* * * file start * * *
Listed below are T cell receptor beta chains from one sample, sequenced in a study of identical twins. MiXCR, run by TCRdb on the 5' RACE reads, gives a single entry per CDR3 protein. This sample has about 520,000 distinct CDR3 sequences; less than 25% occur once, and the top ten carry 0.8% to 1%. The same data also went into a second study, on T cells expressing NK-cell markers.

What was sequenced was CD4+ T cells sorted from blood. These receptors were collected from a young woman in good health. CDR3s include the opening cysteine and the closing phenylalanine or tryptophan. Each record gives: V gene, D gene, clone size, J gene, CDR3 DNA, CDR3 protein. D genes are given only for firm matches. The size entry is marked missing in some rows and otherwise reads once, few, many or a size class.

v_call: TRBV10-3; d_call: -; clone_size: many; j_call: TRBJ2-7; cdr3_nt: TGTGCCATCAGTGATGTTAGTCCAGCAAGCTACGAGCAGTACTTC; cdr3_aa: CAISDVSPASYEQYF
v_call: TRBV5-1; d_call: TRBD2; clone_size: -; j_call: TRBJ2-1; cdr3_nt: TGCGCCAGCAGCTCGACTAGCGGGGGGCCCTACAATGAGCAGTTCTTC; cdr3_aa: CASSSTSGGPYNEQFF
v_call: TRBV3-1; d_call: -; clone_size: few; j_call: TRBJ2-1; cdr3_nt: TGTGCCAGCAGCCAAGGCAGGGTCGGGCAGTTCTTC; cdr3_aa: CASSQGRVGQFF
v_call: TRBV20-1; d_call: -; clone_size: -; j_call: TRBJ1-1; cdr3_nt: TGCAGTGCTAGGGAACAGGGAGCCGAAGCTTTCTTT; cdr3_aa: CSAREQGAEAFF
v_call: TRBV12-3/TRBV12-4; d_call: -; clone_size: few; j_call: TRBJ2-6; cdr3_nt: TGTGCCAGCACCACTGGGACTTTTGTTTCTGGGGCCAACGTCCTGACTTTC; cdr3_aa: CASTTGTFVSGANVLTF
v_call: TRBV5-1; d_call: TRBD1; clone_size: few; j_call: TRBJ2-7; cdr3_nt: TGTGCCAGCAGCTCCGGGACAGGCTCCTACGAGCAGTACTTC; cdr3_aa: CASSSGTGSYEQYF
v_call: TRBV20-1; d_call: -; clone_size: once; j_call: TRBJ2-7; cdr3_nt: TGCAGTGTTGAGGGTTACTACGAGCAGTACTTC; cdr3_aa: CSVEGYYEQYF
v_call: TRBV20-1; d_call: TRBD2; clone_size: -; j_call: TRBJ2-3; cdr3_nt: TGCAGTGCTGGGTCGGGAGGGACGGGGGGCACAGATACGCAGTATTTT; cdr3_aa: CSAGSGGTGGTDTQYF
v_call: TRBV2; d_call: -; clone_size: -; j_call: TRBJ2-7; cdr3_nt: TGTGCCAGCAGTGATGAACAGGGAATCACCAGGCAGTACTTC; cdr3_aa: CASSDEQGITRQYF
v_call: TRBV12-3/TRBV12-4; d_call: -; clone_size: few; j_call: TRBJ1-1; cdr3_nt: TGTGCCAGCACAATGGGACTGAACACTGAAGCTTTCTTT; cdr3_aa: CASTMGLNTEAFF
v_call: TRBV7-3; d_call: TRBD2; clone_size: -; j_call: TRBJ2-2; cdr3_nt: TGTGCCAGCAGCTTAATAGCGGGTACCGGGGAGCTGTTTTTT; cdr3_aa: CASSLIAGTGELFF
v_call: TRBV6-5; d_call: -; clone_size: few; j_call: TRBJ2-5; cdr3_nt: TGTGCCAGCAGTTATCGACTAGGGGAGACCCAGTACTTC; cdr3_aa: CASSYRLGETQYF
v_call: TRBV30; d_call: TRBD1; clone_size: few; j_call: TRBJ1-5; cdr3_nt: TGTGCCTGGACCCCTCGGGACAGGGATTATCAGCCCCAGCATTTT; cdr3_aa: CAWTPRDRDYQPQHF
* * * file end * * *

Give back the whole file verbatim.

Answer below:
Listed below are T cell receptor beta chains from one sample, sequenced in a study of identical twins. MiXCR, run by TCRdb on the 5' RACE reads, gives a single entry per CDR3 protein. This sample has about 520,000 distinct CDR3 sequences; less than 25% occur once, and the top ten carry 0.8% to 1%. The same data also went into a second study, on T cells expressing NK-cell markers.

What was sequenced was CD4+ T cells sorted from blood. These receptors were collected from a young woman in good health. CDR3s include the opening cysteine and the closing phenylalanine or tryptophan. Each record gives: V gene, D gene, clone size, J gene, CDR3 DNA, CDR3 protein. D genes are given only for firm matches. The size entry is marked missing in some rows and otherwise reads once, few, many or a size class.

v_call: TRBV10-3; d_call: -; clone_size: many; j_call: TRBJ2-7; cdr3_nt: TGTGCCATCAGTGATGTTAGTCCAGCAAGCTACGAGCAGTACTTC; cdr3_aa: CAISDVSPASYEQYF
v_call: TRBV5-1; d_call: TRBD2; clone_size: -; j_call: TRBJ2-1; cdr3_nt: TGCGCCAGCAGCTCGACTAGCGGGGGGCCCTACAATGAGCAGTTCTTC; cdr3_aa: CASSSTSGGPYNEQFF
v_call: TRBV3-1; d_call: -; clone_size: few; j_call: TRBJ2-1; cdr3_nt: TGTGCCAGCAGCCAAGGCAGGGTCGGGCAGTTCTTC; cdr3_aa: CASSQGRVGQFF
v_call: TRBV20-1; d_call: -; clone_size: -; j_call: TRBJ1-1; cdr3_nt: TGCAGTGCTAGGGAACAGGGAGCCGAAGCTTTCTTT; cdr3_aa: CSAREQGAEAFF
v_call: TRBV12-3/TRBV12-4; d_call: -; clone_size: few; j_call: TRBJ2-6; cdr3_nt: TGTGCCAGCACCACTGGGACTTTTGTTTCTGGGGCCAACGTCCTGACTTTC; cdr3_aa: CASTTGTFVSGANVLTF
v_call: TRBV5-1; d_call: TRBD1; clone_size: few; j_call: TRBJ2-7; cdr3_nt: TGTGCCAGCAGCTCCGGGACAGGCTCCTACGAGCAGTACTTC; cdr3_aa: CASSSGTGSYEQYF
v_call: TRBV20-1; d_call: -; clone_size: once; j_call: TRBJ2-7; cdr3_nt: TGCAGTGTTGAGGGTTACTACGAGCAGTACTTC; cdr3_aa: CSVEGYYEQYF
v_call: TRBV20-1; d_call: TRBD2; clone_size: -; j_call: TRBJ2-3; cdr3_nt: TGCAGTGCTGGGTCGGGAGGGACGGGGGGCACAGATACGCAGTATTTT; cdr3_aa: CSAGSGGTGGTDTQYF
v_call: TRBV2; d_call: -; clone_size: -; j_call: TRBJ2-7; cdr3_nt: TGTGCCAGCAGTGATGAACAGGGAATCACCAGGCAGTACTTC; cdr3_aa: CASSDEQGITRQYF
v_call: TRBV12-3/TRBV12-4; d_call: -; clone_size: few; j_call: TRBJ1-1; cdr3_nt: TGTGCCAGCACAATGGGACTGAACACTGAAGCTTTCTTT; cdr3_aa: CASTMGLNTEAFF
v_call: TRBV7-3; d_call: TRBD2; clone_size: -; j_call: TRBJ2-2; cdr3_nt: TGTGCCAGCAGCTTAATAGCGGGTACCGGGGAGCTGTTTTTT; cdr3_aa: CASSLIAGTGELFF
v_call: TRBV6-5; d_call: -; clone_size: few; j_call: TRBJ2-5; cdr3_nt: TGTGCCAGCAGTTATCGACTAGGGGAGACCCAGTACTTC; cdr3_aa: CASSYRLGETQYF
v_call: TRBV30; d_call: TRBD1; clone_size: few; j_call: TRBJ1-5; cdr3_nt: TGTGCCTGGACCCCTCGGGACAGGGATTATCAGCCCCAGCATTTT; cdr3_aa: CAWTPRDRDYQPQHF